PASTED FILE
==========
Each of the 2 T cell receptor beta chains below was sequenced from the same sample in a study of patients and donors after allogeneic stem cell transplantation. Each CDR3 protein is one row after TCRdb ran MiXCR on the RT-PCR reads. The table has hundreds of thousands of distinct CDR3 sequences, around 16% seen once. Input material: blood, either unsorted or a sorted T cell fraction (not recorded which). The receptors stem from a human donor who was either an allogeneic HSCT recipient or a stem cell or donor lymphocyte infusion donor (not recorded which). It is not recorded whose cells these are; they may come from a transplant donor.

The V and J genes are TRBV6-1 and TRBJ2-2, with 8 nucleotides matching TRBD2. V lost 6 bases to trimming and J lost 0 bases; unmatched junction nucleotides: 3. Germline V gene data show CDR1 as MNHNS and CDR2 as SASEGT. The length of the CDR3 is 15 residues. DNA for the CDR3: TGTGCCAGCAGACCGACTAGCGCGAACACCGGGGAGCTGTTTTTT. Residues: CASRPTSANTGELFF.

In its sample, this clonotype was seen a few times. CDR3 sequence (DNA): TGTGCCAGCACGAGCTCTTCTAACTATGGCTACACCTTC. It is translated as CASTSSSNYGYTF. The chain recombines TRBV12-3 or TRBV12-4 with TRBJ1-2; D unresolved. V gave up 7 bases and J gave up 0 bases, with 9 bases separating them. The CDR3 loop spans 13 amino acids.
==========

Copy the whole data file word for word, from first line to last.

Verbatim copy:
Each of the 2 T cell receptor beta chains below was sequenced from the same sample in a study of patients and donors after allogeneic stem cell transplantation. Each CDR3 protein is one row after TCRdb ran MiXCR on the RT-PCR reads. The table has hundreds of thousands of distinct CDR3 sequences, around 16% seen once. Input material: blood, either unsorted or a sorted T cell fraction (not recorded which). The receptors stem from a human donor who was either an allogeneic HSCT recipient or a stem cell or donor lymphocyte infusion donor (not recorded which). It is not recorded whose cells these are; they may come from a transplant donor.

The V and J genes are TRBV6-1 and TRBJ2-2, with 8 nucleotides matching TRBD2. V lost 6 bases to trimming and J lost 0 bases; unmatched junction nucleotides: 3. Germline V gene data show CDR1 as MNHNS and CDR2 as SASEGT. The length of the CDR3 is 15 residues. DNA for the CDR3: TGTGCCAGCAGACCGACTAGCGCGAACACCGGGGAGCTGTTTTTT. Residues: CASRPTSANTGELFF.

In its sample, this clonotype was seen a few times. CDR3 sequence (DNA): TGTGCCAGCACGAGCTCTTCTAACTATGGCTACACCTTC. It is translated as CASTSSSNYGYTF. The chain recombines TRBV12-3 or TRBV12-4 with TRBJ1-2; D unresolved. V gave up 7 bases and J gave up 0 bases, with 9 bases separating them. The CDR3 loop spans 13 amino acids.